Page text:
Why is it that the burden of proof is always on the believer to prove resurrection?
Why shouldn’t the doubter have to come up with a more plausible explanation?
Now a standard, skeptical explanation for the Disciples’ Resurrection Witness goes like this:
The disciples, being ancient 1st century people, were superstitious people who didn’t understand biology etc like we do today and believed in supernatural occurrences like resurrections.
They had believed Jesus was the Messiah when he was alive, and after he was dead they concocted what became the Resurrection Myth either to continue Jesus’ movement themselves or to further their own agenda.
That’s the standard, skeptical explanation, and I’ve heard it from many of you.
The problem with the standard, skeptical explanation- other than it’s complete ignorance of first century culture. And history. Not to mention Judaism. And Greek philosophy- is that it ignores the indisputable facts of history.
If the disciples had wanted to continue Jesus’ messianic movement, they wouldn’t have concocted a Resurrection.
They would have passed Jesus’ messianic mantle to his brother, James, the next eldest and the next in line.
Just as followers had done with all the would-be Messiahs before Jesus.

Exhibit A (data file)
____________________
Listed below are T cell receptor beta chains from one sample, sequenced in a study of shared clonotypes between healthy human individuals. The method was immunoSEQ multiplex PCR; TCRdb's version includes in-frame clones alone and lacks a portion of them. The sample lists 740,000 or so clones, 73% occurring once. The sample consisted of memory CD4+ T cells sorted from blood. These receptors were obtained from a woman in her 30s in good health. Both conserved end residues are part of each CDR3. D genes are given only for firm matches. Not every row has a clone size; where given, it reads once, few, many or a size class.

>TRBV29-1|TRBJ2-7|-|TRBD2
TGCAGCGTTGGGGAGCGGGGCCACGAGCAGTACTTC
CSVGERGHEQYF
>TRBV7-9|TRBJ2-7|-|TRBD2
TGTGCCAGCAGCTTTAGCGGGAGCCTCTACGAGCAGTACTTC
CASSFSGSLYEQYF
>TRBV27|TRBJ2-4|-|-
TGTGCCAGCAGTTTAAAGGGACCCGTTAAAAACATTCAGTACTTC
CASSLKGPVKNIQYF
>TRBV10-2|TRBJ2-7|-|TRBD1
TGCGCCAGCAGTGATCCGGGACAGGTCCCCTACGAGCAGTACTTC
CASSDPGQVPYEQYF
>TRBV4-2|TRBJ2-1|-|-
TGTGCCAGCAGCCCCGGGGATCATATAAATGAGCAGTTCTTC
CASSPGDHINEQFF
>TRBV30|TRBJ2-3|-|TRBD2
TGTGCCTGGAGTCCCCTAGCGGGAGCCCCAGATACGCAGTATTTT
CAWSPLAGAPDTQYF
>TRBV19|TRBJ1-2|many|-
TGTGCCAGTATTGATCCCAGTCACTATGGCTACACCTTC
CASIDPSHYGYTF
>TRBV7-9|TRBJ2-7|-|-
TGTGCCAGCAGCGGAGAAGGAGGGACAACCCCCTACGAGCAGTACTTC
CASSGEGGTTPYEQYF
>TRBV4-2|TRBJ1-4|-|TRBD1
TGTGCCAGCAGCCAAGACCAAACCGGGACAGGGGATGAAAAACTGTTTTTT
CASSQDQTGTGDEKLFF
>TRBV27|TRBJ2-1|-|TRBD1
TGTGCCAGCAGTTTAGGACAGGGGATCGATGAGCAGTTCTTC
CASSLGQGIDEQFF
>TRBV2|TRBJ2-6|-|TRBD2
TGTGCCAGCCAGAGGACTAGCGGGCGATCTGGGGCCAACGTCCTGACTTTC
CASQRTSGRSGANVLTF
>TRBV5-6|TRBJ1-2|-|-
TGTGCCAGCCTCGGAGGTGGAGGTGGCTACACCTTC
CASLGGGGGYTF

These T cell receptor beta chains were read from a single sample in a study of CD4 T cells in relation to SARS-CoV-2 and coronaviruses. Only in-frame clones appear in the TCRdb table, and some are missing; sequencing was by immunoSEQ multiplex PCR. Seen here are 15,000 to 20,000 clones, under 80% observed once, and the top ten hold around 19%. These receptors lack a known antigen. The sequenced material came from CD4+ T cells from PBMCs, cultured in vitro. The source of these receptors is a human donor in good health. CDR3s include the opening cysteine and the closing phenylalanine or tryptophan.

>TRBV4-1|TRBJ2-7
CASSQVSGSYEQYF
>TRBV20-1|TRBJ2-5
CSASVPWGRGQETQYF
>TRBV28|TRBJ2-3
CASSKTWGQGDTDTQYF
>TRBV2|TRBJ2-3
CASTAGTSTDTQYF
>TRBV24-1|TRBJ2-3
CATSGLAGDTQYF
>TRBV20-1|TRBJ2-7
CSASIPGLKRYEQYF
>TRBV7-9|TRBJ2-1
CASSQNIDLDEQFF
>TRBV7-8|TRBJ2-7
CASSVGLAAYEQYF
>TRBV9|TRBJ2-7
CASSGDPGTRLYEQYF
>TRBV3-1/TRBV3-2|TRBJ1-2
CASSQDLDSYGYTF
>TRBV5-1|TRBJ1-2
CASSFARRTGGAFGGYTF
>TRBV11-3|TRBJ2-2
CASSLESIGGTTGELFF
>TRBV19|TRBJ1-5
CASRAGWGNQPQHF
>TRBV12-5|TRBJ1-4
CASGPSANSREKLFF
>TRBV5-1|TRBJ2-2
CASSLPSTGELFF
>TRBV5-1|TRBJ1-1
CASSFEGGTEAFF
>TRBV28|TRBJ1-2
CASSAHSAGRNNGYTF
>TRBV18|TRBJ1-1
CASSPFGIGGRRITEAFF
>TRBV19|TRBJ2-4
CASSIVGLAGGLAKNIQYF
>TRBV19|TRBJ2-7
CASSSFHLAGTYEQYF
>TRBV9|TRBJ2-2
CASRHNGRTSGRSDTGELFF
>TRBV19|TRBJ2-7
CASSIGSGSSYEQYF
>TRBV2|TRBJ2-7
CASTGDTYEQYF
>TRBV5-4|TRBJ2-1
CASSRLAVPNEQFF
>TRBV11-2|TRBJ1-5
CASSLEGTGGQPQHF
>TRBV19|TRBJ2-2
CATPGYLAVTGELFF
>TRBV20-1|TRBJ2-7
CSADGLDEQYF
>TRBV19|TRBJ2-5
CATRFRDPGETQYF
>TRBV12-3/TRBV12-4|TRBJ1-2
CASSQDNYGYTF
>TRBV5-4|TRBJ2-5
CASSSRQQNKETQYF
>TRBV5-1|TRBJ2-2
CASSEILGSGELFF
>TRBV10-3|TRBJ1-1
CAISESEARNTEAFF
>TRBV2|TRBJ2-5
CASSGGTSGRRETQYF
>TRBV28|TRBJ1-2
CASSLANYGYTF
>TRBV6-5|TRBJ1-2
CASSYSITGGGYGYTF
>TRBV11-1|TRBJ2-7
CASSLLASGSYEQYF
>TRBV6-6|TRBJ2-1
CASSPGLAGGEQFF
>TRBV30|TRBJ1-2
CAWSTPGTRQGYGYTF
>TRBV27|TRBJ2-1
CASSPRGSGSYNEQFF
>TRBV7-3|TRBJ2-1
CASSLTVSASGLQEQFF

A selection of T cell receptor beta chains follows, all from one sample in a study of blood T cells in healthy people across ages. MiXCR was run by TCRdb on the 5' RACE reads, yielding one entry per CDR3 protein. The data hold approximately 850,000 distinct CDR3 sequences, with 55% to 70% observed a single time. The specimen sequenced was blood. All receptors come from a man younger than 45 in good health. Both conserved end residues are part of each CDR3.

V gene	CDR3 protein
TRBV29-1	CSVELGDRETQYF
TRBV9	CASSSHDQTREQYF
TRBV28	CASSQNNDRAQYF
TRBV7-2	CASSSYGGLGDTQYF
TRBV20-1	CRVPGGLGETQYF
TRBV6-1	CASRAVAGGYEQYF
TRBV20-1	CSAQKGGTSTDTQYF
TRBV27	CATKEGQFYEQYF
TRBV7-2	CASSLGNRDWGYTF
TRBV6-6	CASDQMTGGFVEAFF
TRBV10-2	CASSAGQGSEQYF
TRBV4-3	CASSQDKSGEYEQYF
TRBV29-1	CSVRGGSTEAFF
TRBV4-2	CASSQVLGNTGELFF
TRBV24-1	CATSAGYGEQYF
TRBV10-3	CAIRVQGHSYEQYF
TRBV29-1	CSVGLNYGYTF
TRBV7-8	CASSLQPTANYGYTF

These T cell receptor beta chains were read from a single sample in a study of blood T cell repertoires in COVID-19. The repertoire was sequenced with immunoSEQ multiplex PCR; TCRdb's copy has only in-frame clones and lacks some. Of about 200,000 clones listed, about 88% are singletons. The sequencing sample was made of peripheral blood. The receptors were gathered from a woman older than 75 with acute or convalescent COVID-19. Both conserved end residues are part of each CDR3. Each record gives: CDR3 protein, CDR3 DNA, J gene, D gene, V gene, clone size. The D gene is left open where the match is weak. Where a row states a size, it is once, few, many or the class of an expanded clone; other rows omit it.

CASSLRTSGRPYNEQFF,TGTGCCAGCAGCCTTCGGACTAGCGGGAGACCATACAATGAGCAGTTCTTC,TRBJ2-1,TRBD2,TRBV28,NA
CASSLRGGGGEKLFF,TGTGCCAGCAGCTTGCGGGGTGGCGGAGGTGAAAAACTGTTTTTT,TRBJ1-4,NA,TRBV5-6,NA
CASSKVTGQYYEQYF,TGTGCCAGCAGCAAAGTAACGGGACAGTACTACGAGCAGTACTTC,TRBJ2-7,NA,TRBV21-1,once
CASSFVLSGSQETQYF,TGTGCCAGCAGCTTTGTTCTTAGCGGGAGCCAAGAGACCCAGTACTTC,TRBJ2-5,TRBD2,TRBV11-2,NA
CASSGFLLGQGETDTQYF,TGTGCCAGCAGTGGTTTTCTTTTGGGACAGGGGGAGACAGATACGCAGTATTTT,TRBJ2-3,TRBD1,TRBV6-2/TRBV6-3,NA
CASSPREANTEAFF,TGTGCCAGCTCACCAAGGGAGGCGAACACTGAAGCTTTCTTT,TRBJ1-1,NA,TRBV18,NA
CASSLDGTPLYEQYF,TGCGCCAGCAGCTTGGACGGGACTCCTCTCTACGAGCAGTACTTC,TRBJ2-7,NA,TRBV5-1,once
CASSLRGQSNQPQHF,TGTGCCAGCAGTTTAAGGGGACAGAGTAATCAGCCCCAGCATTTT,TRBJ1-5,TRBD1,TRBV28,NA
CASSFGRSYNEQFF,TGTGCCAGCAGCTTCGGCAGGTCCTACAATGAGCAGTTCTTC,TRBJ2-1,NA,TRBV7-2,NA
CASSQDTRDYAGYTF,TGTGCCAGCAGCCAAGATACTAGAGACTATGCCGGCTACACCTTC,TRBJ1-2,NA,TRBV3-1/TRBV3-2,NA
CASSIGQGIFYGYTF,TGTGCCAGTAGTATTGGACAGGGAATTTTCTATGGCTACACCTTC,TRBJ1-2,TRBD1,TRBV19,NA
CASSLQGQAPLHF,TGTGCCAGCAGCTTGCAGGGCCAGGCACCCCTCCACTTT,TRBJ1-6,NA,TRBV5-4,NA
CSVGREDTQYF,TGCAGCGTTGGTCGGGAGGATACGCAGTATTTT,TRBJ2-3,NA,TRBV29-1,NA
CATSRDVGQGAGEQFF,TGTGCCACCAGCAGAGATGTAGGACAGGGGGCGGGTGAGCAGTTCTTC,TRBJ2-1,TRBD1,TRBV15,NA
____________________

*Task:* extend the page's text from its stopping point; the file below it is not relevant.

But no one ever proclaimed James as the Messiah.
Because James proclaimed the Resurrection.
The biggest problem with the standard, skeptical explanation is that it ignores that, no matter what you believe about the Resurrection, the first Christians really did live as though they believed Christ’s Resurrection had begun God’s future Kingdom in the here and now.
They really did live as though the Resurrection had made them first fruits- signs- in this world of the world to come. These weren’t give an hour a week and drop a few bucks in the offering plate people.
They really did live as though if the Resurrection is true, if God vindicated Jesus’ life, then everything Jesus said and did matters more than anything else. So they shared all their money and possessions with each other. They opened their homes and their dinner tables and their worship to outsiders. They cared for widows and the poor, and they rescued newborns Romans left in fields to die. They forgave their enemies and turned the other cheek and faced down emperors without picking up the sword. And they proclaimed the Resurrection of Christ even as it led them to crosses of their own.
If the Resurrection is not true, how is it that they lived the Resurrection?
Peter, he was crucified upside-down.
Andrew, he was also crucified.
James, son of Zebedee, executed by a sword.
John, he was lucky enough to grow old and die of natural causes, so far as we know.
But Philip, he was tortured and then crucified upside-down.
Just like Bartholomew and Thomas and Matthew and Thaddeus and Simon.
Just how many people are willing to die for a lie?
And don’t forget James.
James, who did not believe in his brother until after his brother died and then one day, because of living like his brother and confessing faith in his brother, James was condemned by the very same people who had condemned his Jesus.
James died just like his brother.
If you disbelieve resurrection, how do you account for the fact that Jesus’ own brother died for his belief in it?
What would it take to convince you that your brother was the Messiah?
Probably something like a Resurrection?